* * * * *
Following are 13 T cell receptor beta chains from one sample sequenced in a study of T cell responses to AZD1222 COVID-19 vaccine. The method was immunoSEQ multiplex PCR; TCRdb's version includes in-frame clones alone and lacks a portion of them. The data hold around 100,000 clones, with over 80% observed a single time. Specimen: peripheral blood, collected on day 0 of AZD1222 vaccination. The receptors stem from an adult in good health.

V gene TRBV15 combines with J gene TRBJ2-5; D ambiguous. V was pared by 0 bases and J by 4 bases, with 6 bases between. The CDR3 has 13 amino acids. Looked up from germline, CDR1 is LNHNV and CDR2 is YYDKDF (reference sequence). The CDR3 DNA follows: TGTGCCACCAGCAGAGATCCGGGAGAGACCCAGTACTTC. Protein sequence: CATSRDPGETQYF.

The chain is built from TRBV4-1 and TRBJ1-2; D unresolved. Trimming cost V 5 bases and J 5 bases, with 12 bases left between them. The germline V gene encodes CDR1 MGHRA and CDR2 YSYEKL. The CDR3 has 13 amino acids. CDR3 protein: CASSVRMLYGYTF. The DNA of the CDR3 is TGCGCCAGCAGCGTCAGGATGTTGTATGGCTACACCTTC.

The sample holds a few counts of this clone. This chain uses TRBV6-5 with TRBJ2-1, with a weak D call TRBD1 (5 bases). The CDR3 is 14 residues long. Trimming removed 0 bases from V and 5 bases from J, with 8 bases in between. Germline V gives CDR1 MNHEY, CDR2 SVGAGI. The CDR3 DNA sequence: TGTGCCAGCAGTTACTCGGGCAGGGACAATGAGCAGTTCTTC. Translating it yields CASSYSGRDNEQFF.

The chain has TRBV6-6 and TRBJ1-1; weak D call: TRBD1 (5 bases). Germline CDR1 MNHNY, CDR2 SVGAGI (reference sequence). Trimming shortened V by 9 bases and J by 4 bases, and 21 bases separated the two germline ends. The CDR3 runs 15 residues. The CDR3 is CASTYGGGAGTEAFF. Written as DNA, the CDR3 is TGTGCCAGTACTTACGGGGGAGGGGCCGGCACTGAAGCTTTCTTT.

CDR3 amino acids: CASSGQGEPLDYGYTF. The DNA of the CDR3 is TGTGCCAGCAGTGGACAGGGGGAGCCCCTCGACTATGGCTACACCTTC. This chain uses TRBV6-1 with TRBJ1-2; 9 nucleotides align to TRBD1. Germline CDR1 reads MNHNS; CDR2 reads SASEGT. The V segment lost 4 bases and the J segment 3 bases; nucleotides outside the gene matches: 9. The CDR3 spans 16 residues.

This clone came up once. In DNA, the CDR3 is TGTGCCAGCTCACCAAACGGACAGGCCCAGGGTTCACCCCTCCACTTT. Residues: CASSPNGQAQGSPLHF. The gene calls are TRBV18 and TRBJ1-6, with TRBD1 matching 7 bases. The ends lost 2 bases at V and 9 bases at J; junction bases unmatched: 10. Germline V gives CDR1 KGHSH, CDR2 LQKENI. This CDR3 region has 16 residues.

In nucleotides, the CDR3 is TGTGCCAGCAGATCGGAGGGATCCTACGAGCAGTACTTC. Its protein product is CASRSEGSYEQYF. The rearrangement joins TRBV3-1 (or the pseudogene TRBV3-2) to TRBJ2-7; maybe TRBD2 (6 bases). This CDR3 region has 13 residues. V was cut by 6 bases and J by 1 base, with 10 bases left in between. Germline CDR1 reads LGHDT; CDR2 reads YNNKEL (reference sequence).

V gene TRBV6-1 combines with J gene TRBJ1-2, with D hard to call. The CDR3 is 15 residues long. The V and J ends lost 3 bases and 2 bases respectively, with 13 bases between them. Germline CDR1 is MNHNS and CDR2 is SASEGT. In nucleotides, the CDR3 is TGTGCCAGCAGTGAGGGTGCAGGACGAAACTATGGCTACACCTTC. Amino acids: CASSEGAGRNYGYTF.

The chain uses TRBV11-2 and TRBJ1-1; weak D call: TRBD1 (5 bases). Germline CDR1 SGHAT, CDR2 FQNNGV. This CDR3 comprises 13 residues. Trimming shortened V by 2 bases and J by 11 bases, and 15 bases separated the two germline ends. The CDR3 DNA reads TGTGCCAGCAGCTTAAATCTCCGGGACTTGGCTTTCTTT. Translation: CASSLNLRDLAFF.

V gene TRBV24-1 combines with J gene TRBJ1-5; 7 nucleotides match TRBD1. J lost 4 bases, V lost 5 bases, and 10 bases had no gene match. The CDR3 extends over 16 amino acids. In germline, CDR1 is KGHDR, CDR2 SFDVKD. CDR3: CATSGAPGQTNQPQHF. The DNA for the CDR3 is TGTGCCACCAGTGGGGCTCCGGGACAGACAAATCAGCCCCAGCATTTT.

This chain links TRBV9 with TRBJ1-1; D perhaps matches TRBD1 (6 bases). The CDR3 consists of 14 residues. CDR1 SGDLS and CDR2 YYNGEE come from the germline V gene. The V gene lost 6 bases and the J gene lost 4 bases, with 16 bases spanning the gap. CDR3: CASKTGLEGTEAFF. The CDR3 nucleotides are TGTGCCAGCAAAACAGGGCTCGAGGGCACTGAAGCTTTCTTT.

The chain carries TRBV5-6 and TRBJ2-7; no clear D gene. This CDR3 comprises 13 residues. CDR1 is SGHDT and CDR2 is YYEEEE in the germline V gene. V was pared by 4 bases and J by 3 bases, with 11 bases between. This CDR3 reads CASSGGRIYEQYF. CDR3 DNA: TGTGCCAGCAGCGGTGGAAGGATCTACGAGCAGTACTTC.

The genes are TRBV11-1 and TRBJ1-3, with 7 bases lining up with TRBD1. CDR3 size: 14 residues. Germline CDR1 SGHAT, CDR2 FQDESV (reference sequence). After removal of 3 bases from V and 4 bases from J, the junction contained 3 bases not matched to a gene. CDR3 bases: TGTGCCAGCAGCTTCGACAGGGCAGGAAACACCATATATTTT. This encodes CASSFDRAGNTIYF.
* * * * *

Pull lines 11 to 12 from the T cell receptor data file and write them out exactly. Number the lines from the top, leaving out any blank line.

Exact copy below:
V gene TRBV24-1 combines with J gene TRBJ1-5; 7 nucleotides match TRBD1. J lost 4 bases, V lost 5 bases, and 10 bases had no gene match. The CDR3 extends over 16 amino acids. In germline, CDR1 is KGHDR, CDR2 SFDVKD. CDR3: CATSGAPGQTNQPQHF. The DNA for the CDR3 is TGTGCCACCAGTGGGGCTCCGGGACAGACAAATCAGCCCCAGCATTTT.

This chain links TRBV9 with TRBJ1-1; D perhaps matches TRBD1 (6 bases). The CDR3 consists of 14 residues. CDR1 SGDLS and CDR2 YYNGEE come from the germline V gene. The V gene lost 6 bases and the J gene lost 4 bases, with 16 bases spanning the gap. CDR3: CASKTGLEGTEAFF. The CDR3 nucleotides are TGTGCCAGCAAAACAGGGCTCGAGGGCACTGAAGCTTTCTTT.